La Baita Farm: The Art of Nature

WORDS BY GIORGIA CORTE | PHOTOS AND VIDEO BY MIRIAM MARINI AND LAURA SPINELLI

Imperia
Liguria

Two hectares of natural gardens carved from the mountainside along the ancient road of salt. Only spring water from the mountaintops waters the fruit and vegetables that seem harvested just moments before. A village, almost-forgotten, that manages to capture the flavors of the earth in glass jars every day.

 

 

We retrace the ancient salt routes that the old Lombard and Piedmontese spice merchants once used to cross Liguria in the 1800s, over an intricate network of trails, in search of this precious commodity. Along these roads in the inland of Albenga, there once existed the trattoria La Baita. A long time ago, it was a point of restoration for the traveling pilgrims and merchants. There, they slept and refueled, bartering for room and board with portions of their goods.

It seems like nothing has changed since those times when we arrive in the tiny town of Gazzo di Arroscia in the province of Imperia. It perches on the mountainside 700 meters above sea level. That old trattoria was brought back to life in the ‘60s by Augusto and Assunta Ferrari, who have brought it forward in time while keeping the traditions, inspired by the territory, intact.

Marco Ferrari, son of Augusto and Assunto, grew up here. On this land, he learned to love the territory’s food and earth so much that he felt it calling to him while far away at college. Between one law exam and the next, he returned to Gazzo whenever he could. Finally, in 1993, he didn’t depart again, and Marco began to take care of the centuries-old Taggiasca olive trees that belonged to his family. With hard work and a passionate drive, he produced his first olive oil in 1997.

The appreciation he received encouraged his enthusiasm, and he soon expanded the farm to cultivate organic fruit and vegetables on terraces carved from the mountain out of the tangle of forest and brambles.

He began with several plots of his own land and began to cultivate. As though on a mission to conquer, he continued purchasing uncultivated land that had been long-abandoned by the town’s inhabitants when they chose to live in the city. Today, La Baita Farm has nearly two hectares of terraced gardens, some of which are only accessible by foot. Thanks to the efforts of Marco, these gardens are all irrigated with fresh springwater that gushes forth from Mount Gazzo.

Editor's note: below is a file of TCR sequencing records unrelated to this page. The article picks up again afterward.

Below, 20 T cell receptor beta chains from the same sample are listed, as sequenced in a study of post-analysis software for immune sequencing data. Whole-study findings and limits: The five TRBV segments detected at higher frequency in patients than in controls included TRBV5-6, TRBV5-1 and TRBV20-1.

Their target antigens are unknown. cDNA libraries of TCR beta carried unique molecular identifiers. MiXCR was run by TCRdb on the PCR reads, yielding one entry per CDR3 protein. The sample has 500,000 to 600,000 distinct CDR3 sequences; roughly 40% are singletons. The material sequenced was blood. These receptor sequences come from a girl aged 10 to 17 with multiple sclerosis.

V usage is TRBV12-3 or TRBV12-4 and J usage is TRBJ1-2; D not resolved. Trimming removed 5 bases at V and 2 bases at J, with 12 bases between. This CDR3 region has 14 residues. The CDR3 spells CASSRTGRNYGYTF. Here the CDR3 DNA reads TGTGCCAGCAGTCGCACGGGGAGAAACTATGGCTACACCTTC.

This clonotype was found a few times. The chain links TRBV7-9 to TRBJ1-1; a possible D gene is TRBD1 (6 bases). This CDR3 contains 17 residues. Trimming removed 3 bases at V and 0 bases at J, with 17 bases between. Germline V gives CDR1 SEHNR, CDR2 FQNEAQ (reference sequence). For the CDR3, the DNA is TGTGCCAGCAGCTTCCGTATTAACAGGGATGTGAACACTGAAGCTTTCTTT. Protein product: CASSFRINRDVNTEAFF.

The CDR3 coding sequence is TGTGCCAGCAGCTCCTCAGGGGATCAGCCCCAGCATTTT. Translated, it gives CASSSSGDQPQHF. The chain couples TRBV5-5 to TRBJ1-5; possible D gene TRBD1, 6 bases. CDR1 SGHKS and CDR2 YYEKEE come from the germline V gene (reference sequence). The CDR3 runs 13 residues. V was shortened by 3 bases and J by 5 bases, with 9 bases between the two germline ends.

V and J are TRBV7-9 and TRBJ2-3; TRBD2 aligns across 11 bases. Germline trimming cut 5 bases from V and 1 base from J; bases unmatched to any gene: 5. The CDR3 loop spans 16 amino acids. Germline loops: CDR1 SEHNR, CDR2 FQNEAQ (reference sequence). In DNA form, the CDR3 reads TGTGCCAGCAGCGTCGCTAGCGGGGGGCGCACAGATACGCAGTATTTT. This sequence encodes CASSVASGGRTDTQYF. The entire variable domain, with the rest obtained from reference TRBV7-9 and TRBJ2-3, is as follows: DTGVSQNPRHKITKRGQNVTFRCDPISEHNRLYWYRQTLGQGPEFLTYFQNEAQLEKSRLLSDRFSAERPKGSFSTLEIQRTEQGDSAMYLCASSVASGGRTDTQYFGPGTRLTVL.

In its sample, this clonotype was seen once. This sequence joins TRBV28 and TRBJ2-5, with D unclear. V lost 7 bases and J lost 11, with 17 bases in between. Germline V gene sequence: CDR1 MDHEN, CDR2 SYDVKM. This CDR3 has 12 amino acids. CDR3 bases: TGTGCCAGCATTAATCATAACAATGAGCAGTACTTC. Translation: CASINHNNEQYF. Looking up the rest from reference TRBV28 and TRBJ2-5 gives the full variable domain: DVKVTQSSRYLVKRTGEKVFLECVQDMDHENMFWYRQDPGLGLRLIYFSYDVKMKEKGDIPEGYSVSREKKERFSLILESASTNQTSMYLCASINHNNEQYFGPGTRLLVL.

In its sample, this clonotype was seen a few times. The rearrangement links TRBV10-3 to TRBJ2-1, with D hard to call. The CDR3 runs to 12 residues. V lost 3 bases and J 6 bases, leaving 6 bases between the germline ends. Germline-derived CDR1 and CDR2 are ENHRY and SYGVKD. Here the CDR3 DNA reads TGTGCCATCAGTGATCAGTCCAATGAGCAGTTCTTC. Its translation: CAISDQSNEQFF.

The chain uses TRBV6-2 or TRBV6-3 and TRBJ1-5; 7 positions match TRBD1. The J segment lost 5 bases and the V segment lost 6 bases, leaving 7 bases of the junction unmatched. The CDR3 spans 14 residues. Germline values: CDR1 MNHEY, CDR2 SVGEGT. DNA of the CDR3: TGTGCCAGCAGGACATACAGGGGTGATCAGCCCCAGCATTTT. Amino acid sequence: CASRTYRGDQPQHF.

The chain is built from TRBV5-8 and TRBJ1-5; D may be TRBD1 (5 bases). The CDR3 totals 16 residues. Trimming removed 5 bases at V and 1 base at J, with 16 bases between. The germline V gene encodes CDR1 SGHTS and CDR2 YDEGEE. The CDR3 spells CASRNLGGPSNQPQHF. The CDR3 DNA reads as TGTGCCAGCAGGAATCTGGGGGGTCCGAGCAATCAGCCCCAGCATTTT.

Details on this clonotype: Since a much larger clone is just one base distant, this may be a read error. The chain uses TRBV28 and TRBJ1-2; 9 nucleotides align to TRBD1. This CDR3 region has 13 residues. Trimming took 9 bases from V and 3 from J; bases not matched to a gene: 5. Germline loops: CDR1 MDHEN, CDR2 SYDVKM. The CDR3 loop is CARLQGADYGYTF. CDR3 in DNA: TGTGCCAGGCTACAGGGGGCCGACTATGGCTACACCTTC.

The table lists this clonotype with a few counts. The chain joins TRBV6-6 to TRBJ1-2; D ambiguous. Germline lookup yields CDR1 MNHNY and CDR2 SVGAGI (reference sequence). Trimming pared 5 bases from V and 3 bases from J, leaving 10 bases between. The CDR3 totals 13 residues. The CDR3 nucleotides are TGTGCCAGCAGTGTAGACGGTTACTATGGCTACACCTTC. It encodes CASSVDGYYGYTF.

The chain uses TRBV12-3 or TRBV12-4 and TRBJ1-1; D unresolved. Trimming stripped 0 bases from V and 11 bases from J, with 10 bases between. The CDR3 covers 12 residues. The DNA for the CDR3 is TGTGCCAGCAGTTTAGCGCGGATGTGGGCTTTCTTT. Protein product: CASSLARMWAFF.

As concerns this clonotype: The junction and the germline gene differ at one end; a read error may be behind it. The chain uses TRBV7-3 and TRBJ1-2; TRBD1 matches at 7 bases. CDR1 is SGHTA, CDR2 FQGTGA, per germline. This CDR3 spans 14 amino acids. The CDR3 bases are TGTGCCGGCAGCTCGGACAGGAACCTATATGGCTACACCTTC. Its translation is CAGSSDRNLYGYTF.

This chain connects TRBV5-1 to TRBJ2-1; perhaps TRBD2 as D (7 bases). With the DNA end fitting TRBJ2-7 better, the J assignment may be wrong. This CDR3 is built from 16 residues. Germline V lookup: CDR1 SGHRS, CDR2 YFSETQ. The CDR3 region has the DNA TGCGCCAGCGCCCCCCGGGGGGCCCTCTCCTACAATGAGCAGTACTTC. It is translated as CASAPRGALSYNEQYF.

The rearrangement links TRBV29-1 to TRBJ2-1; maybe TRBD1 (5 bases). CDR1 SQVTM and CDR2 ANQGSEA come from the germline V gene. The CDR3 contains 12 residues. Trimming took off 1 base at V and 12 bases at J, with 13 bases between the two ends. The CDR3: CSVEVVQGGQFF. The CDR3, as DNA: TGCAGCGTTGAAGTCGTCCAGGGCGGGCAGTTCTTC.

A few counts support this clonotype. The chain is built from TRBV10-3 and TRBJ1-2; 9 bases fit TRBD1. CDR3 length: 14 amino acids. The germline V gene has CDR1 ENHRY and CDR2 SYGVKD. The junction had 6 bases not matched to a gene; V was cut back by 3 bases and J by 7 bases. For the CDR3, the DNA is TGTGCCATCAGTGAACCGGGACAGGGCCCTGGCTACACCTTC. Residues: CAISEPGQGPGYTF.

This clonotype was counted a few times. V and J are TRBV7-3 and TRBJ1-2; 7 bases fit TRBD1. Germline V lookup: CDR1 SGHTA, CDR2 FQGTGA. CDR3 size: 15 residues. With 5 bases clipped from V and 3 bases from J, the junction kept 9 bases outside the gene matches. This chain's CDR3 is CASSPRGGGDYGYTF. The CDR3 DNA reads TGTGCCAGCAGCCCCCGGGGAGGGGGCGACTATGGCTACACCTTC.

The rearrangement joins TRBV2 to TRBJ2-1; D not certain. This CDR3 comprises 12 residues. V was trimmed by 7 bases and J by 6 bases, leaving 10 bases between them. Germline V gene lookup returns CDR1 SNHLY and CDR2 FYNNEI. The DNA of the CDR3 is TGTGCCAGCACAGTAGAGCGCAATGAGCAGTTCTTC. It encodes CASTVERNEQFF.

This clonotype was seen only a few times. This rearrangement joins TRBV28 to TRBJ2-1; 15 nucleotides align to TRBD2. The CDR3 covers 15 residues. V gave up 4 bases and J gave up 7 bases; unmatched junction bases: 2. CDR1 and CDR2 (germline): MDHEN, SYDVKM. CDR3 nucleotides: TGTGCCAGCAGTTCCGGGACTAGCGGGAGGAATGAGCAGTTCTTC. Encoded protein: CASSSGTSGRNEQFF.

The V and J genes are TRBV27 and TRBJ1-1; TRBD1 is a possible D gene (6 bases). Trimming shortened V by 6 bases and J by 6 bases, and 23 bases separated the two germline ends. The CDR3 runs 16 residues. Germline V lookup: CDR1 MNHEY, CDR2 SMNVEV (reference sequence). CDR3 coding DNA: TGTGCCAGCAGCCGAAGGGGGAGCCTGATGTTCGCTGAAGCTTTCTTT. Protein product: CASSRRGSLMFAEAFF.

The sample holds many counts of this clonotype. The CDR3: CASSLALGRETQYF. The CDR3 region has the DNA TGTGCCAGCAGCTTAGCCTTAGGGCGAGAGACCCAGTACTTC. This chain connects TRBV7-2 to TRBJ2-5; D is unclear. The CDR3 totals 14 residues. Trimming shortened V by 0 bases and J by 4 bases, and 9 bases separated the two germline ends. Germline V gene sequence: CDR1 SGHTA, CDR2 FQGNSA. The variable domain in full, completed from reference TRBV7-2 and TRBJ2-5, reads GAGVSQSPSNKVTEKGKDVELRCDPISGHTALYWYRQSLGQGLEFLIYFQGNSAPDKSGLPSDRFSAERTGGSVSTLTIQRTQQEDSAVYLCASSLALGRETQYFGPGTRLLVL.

Visiting the gardens of this farm is akin to stepping into a work of art; the beauty of nature reigns sovereign.

“The high altitutde and the purity of the air and the water are precious elements to help grow our crops – even though caring for them and harvesting a garden at 700 meters of altitude, by hand, is not always easy.”

Marco explains the importance of giving the plants time to get used to the garden, to grow and to strengthen year after year.

“The first organic tomato seeds we used were too weak to naturally survive without the use of synthetic fertilizers, and we didn’t harvest any for two years. But by the third year, the plants started to take to the ground with strength. Now, our tomatoes are one of our most successful and popular products. We sell them all-natural, without any preservatives, and they remain as delicious all year long as though they were cultivated yesterday.”

The operating rule of La Baita is that everything that is produced must be cultivated with natural methods: this includes olive oil, vegetables, fruit and fruit syrups, and the basil for pesto, an important and traditional product of the region.

Marco, his parents, his wife Mirella, his business partners and collaborators are not the only people to garner satisfaction and inspiration from this project. La Baita is the core around which the entire town of 48 inhabitants gathers. The elderly ladies of Gazzo arrive, piecemeal and spontaneously, to help peel the fruit, wash the basil, and cut the vegetables, all the while chatting amongst themselves. Their husbands traverse the winding trails that lead to the gardens, watering and cleaning the plant beds. All the inhabitants of this village draw life from this work, which makes them feel that they are, once again, part of a community that is nearly extinct. They are the living archive of a tradition that now will never be forgotten.

Such loving hands make the pesto, which is so fresh it seems like it has just been ground under mortar and pestle. All the fruits and vegetables of La Baita Farm recall the flavors and feelings of authenticity with a sprinkle of innovation.